DORSET'S Olympic sailors flourished on day three at Tokyo 2020, with Charlotte Dobson and Saskia Tidey collecting two race wins. 

The Portland-based duo, competing in the 49erFX class, got off to a dream start by winning both of their opening races, backing it up with a sixth to top the overall charts.

Windier conditions also helped fellow Portland pair Dylan Fletcher and Stu Bithell in the 49er.

Although narrowly beaten to the win in only race of the day by the Irish pairing of Robert Dickson and Sean Waddilove, they sit second overall.

Elliot Hanson also moved up into eighth in the Laser with a third and 10th, however he now carries a 28th as a discard from his final race.

Ali Young continued her steady progress through the Laser Radial fleet, moving up to 12th with two 12th-place race finishes.

Tidey, 28, said: “It was a super tricky day and a day where you have to have teamwork involved.

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"My job as crew is keep the boat fast in the water and not create any noise or distraction and Charlotte is head out of the boat and see where the next gains are coming from. 

"It was up and down with wind strength today so super, super hard, but we had a good one.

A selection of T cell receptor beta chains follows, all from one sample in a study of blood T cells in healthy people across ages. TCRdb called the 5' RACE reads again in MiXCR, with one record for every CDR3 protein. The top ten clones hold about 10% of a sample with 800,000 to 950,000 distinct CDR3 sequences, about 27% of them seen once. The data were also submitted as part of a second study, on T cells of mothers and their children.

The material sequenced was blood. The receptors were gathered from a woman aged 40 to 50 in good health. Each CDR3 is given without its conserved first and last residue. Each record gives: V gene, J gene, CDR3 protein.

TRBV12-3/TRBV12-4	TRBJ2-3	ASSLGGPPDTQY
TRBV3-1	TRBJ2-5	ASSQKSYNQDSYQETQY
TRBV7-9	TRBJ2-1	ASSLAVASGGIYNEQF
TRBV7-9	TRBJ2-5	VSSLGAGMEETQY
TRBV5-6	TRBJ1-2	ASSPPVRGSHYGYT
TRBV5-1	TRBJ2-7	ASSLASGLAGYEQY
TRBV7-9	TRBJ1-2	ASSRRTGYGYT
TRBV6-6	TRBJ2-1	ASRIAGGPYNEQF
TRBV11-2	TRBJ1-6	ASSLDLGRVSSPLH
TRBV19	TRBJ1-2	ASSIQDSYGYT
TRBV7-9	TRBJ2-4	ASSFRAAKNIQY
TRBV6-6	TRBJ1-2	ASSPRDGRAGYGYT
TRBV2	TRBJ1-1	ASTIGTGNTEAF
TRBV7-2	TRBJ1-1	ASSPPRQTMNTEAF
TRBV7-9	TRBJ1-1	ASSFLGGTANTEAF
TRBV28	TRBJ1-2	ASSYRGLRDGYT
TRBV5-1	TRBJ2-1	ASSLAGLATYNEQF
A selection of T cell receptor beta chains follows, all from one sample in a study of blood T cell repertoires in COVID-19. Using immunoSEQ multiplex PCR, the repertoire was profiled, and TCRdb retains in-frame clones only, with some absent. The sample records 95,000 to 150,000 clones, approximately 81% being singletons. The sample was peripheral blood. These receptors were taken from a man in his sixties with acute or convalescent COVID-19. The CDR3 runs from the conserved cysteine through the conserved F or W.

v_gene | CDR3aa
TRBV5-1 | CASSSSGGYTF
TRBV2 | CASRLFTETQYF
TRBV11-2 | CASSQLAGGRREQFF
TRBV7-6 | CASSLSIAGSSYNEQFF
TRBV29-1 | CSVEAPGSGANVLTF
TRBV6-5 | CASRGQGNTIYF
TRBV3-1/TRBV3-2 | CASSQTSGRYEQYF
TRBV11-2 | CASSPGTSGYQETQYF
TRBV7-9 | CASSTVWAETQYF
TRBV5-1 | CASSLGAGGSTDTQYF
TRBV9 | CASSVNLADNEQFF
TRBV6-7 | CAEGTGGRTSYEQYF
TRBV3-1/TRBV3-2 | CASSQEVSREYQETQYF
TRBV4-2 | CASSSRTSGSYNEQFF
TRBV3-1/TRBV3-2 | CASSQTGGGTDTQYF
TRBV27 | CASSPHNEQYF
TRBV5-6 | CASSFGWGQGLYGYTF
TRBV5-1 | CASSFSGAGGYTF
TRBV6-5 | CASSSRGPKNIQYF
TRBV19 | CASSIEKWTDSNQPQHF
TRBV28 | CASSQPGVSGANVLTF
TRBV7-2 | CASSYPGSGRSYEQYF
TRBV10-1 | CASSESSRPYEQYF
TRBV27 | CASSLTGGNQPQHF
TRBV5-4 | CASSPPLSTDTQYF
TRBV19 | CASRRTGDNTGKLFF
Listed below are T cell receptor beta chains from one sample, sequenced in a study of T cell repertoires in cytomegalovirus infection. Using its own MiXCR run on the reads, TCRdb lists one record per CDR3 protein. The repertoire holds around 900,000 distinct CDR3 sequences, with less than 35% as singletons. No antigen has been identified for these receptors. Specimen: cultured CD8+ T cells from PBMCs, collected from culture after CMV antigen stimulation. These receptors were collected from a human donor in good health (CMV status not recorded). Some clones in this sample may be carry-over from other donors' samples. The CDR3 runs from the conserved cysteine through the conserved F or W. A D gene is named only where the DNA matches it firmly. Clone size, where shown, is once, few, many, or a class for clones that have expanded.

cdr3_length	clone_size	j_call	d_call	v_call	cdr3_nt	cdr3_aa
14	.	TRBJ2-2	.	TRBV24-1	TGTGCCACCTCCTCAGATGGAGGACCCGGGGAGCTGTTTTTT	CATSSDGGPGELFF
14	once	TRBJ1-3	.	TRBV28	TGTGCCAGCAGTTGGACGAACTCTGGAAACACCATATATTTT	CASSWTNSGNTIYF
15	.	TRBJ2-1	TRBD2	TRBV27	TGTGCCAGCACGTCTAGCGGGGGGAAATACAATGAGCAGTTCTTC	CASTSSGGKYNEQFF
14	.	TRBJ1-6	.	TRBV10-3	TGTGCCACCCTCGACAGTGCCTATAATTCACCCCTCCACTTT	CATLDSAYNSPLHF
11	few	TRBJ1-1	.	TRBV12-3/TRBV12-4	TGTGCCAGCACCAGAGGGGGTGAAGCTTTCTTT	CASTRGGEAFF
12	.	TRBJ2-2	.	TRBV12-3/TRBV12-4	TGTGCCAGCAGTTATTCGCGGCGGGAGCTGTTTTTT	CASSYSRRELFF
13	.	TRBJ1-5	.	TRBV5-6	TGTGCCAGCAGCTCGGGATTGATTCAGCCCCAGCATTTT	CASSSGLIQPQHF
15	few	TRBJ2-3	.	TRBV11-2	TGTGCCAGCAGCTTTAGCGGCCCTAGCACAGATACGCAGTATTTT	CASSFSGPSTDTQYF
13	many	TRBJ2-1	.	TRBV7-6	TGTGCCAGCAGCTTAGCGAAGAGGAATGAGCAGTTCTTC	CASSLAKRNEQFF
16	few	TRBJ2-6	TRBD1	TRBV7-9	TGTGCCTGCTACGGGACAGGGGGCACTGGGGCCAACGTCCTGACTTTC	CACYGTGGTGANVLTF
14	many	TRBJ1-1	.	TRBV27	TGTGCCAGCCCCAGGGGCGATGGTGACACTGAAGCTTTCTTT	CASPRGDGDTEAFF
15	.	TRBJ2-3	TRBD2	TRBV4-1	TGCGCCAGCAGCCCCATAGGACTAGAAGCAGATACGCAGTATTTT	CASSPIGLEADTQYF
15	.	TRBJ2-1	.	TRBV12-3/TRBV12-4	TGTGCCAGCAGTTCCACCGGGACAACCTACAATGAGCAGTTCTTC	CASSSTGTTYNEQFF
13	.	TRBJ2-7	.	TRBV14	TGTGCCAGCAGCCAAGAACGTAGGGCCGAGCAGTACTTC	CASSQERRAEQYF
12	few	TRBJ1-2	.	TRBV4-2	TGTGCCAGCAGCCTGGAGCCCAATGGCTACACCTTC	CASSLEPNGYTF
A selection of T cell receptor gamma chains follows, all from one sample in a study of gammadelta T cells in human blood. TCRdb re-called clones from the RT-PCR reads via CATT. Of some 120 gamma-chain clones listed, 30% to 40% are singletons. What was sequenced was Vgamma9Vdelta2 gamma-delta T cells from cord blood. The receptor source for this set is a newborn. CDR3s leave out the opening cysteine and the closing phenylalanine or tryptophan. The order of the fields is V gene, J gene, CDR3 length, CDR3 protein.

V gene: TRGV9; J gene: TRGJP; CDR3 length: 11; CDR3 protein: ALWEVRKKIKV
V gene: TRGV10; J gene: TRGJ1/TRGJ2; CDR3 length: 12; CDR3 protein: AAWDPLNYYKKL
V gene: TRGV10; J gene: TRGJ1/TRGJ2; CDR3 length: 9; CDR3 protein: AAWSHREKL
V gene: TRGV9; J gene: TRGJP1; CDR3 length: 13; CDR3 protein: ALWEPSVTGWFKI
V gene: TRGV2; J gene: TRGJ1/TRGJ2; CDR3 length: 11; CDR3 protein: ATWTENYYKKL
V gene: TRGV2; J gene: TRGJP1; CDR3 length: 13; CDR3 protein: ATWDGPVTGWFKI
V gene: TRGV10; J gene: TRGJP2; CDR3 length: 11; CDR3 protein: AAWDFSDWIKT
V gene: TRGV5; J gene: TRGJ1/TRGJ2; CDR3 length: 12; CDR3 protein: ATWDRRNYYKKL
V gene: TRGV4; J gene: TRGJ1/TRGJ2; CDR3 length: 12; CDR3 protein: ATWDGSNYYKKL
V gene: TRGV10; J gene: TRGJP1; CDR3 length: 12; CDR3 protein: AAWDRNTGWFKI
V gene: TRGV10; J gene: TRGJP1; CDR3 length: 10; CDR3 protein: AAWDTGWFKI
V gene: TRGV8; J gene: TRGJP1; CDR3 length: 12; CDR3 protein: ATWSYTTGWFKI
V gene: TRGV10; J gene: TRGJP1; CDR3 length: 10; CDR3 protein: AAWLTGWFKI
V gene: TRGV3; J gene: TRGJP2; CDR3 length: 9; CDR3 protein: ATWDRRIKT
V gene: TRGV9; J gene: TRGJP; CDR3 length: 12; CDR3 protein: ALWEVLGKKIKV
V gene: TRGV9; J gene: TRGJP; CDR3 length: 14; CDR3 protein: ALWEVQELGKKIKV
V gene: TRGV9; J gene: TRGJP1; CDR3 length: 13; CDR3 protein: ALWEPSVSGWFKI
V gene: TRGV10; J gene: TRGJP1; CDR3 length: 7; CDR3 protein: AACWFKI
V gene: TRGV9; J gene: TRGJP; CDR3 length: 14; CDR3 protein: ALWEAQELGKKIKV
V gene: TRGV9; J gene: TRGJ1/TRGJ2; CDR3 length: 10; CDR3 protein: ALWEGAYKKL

“What’s important for us is not to do anything that surprises us or anyone else, with the conditions out there we just need to keep it consistent and back each other to deliver what we already know.”

Dorset Echo: Saskia Tidey, left, and Charlotte Dobson top the 49erFX standings Picture: SAILING ENERGY/WORLD SAILINGSaskia Tidey, left, and Charlotte Dobson top the 49erFX standings Picture: SAILING ENERGY/WORLD SAILING

Dobson, 35, added: “It was a great day. I think if someone had told us we would have those results on day one yesterday we would have grabbed their hand off. 

"Today was about being a bit boring but brave if we saw an opportunity and that’s what we did a little bit.

“It is really tricky sailing these boats in shifty conditions were there is such differences in pressure.

"You’re in the middle of a manoeuvre and you get a massive wind shift it doesn’t make you look great when you capsize in an event like this but it’s so easy to do.

"I’m grateful that we avoided it today and I hope it’s not our turn tomorrow.

“There’s a range of results and I think that is the nature of puffy, windy racing, certainly in Japan.

"We have seen this in preparations over the last couple of years so I think, you know, the boring things, it’s going to be a long series and just try and stay out of trouble.

"We will try and put together a series, it’s not very exciting, it’s boring, but if we can have as many boring days as possible then that is great.

“The lead up to this regatta has been less than seven knots, and then you have these conditions.

"I don’t think everyone is dialled in to the conditions yet but we have been racing these types of conditions here for the last four years.

"You just have to get the notebook out and try to remember the tempo of those days and how those days feel.

“Sometimes it was fast and sometimes it was slow today. I don’t think it was much of a boat speed day.